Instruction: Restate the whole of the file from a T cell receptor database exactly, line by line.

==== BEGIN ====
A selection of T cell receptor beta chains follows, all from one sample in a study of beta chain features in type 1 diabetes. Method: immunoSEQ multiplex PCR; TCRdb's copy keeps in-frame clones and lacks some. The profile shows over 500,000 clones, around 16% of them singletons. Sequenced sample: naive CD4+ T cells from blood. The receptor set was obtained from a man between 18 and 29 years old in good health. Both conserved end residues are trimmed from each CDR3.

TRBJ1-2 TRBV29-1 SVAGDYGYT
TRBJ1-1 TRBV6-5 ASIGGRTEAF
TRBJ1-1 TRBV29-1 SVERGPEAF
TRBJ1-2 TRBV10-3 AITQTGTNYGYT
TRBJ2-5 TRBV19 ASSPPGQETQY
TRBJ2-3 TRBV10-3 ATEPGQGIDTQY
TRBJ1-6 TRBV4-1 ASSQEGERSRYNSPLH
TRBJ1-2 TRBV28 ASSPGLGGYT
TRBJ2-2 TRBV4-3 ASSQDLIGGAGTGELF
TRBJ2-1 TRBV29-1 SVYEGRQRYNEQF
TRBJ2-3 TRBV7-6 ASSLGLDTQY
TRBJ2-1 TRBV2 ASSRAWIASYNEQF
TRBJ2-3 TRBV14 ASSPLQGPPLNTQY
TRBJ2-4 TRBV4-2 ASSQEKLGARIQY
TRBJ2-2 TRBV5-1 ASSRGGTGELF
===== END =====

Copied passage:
A selection of T cell receptor beta chains follows, all from one sample in a study of beta chain features in type 1 diabetes. Method: immunoSEQ multiplex PCR; TCRdb's copy keeps in-frame clones and lacks some. The profile shows over 500,000 clones, around 16% of them singletons. Sequenced sample: naive CD4+ T cells from blood. The receptor set was obtained from a man between 18 and 29 years old in good health. Both conserved end residues are trimmed from each CDR3.

TRBJ1-2 TRBV29-1 SVAGDYGYT
TRBJ1-1 TRBV6-5 ASIGGRTEAF
TRBJ1-1 TRBV29-1 SVERGPEAF
TRBJ1-2 TRBV10-3 AITQTGTNYGYT
TRBJ2-5 TRBV19 ASSPPGQETQY
TRBJ2-3 TRBV10-3 ATEPGQGIDTQY
TRBJ1-6 TRBV4-1 ASSQEGERSRYNSPLH
TRBJ1-2 TRBV28 ASSPGLGGYT
TRBJ2-2 TRBV4-3 ASSQDLIGGAGTGELF
TRBJ2-1 TRBV29-1 SVYEGRQRYNEQF
TRBJ2-3 TRBV7-6 ASSLGLDTQY
TRBJ2-1 TRBV2 ASSRAWIASYNEQF
TRBJ2-3 TRBV14 ASSPLQGPPLNTQY
TRBJ2-4 TRBV4-2 ASSQEKLGARIQY
TRBJ2-2 TRBV5-1 ASSRGGTGELF